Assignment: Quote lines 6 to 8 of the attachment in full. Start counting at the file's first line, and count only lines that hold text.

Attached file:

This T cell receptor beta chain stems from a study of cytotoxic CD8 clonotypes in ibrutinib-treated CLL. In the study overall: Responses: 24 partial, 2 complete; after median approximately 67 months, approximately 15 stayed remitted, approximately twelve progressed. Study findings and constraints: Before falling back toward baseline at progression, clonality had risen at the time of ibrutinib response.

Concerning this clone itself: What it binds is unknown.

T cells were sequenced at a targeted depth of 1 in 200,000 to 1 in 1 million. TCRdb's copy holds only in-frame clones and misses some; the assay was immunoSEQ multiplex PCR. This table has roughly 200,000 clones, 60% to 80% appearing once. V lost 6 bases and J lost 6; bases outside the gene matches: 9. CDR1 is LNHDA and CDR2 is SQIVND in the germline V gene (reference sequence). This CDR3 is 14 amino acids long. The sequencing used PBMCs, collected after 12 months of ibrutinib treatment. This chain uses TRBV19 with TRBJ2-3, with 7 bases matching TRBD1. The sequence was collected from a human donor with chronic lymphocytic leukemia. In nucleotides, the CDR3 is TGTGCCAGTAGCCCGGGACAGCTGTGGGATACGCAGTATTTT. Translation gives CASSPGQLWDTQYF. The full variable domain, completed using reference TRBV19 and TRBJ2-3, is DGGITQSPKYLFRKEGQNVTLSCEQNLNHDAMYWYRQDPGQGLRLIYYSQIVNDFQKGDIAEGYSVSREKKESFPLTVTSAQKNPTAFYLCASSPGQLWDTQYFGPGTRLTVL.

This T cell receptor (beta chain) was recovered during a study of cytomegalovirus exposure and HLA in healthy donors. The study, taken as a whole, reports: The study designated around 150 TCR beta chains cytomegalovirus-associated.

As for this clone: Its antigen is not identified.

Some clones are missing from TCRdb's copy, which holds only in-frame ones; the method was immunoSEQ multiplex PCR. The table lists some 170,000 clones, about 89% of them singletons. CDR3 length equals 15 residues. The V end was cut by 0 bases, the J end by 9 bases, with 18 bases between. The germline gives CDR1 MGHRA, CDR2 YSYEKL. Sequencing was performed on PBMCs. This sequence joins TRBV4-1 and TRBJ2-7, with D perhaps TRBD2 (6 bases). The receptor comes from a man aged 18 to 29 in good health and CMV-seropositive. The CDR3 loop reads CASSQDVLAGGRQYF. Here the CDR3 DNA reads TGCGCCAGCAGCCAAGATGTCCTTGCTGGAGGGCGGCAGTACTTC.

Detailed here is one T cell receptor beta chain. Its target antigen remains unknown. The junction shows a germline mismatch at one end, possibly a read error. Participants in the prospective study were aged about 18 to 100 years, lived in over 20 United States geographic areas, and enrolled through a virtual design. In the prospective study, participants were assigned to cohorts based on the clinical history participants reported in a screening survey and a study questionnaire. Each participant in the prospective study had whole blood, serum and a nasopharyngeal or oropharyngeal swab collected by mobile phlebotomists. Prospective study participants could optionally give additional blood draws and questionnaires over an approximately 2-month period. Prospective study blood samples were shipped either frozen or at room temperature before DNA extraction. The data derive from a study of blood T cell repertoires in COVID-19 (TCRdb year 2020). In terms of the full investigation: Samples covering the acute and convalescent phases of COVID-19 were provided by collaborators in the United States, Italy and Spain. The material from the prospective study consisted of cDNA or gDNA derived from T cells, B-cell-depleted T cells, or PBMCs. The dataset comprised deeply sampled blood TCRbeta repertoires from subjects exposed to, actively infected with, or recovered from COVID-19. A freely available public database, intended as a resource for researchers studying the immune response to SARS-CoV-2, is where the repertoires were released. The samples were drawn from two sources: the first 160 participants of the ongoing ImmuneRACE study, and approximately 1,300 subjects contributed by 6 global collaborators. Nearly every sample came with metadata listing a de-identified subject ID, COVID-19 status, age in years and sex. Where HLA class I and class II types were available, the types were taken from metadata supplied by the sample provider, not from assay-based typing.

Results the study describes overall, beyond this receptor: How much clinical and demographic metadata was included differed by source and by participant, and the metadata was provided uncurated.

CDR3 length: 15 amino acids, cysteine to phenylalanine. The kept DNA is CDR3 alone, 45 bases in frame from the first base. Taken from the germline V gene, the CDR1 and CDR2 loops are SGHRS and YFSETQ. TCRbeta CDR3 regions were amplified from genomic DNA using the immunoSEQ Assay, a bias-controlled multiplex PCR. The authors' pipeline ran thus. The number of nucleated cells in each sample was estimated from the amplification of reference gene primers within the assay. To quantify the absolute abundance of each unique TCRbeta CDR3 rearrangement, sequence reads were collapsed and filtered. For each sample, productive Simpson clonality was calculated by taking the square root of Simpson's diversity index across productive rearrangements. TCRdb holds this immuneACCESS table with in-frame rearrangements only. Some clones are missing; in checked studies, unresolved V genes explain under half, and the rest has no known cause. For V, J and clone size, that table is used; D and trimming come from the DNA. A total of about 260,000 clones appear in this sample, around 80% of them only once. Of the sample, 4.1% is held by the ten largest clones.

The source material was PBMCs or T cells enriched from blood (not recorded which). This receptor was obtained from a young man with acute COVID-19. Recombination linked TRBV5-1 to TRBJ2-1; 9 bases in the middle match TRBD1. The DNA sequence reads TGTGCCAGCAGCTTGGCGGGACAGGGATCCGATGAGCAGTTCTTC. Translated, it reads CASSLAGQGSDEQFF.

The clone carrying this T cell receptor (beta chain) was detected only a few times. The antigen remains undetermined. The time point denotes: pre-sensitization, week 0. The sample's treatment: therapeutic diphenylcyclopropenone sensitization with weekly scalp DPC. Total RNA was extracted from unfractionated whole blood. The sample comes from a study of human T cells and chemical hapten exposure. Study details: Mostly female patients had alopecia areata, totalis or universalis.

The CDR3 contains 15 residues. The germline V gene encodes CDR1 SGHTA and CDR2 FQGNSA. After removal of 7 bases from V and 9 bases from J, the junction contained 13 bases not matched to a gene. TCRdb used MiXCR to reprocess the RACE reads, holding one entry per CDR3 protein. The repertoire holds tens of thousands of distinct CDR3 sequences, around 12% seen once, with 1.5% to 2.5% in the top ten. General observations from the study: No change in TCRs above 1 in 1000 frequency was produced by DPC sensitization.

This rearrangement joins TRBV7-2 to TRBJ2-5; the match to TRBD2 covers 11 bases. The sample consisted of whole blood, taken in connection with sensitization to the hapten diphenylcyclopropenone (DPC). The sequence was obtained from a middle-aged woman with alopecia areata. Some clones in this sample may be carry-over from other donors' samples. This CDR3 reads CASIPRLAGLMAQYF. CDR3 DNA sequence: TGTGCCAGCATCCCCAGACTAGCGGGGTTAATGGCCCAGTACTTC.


Some clones are missing from TCRdb's copy, which holds only in-frame ones; the method was immunoSEQ multiplex PCR. The table lists some 170,000 clones, about 89% of them singletons. CDR3 length equals 15 residues. The V end was cut by 0 bases, the J end by 9 bases, with 18 bases between. The germline gives CDR1 MGHRA, CDR2 YSYEKL. Sequencing was performed on PBMCs. This sequence joins TRBV4-1 and TRBJ2-7, with D perhaps TRBD2 (6 bases). The receptor comes from a man aged 18 to 29 in good health and CMV-seropositive. The CDR3 loop reads CASSQDVLAGGRQYF. Here the CDR3 DNA reads TGCGCCAGCAGCCAAGATGTCCTTGCTGGAGGGCGGCAGTACTTC.

Detailed here is one T cell receptor beta chain. Its target antigen remains unknown. The junction shows a germline mismatch at one end, possibly a read error. Participants in the prospective study were aged about 18 to 100 years, lived in over 20 United States geographic areas, and enrolled through a virtual design. In the prospective study, participants were assigned to cohorts based on the clinical history participants reported in a screening survey and a study questionnaire. Each participant in the prospective study had whole blood, serum and a nasopharyngeal or oropharyngeal swab collected by mobile phlebotomists. Prospective study participants could optionally give additional blood draws and questionnaires over an approximately 2-month period. Prospective study blood samples were shipped either frozen or at room temperature before DNA extraction. The data derive from a study of blood T cell repertoires in COVID-19 (TCRdb year 2020). In terms of the full investigation: Samples covering the acute and convalescent phases of COVID-19 were provided by collaborators in the United States, Italy and Spain. The material from the prospective study consisted of cDNA or gDNA derived from T cells, B-cell-depleted T cells, or PBMCs. The dataset comprised deeply sampled blood TCRbeta repertoires from subjects exposed to, actively infected with, or recovered from COVID-19. A freely available public database, intended as a resource for researchers studying the immune response to SARS-CoV-2, is where the repertoires were released. The samples were drawn from two sources: the first 160 participants of the ongoing ImmuneRACE study, and approximately 1,300 subjects contributed by 6 global collaborators. Nearly every sample came with metadata listing a de-identified subject ID, COVID-19 status, age in years and sex. Where HLA class I and class II types were available, the types were taken from metadata supplied by the sample provider, not from assay-based typing.

Results the study describes overall, beyond this receptor: How much clinical and demographic metadata was included differed by source and by participant, and the metadata was provided uncurated.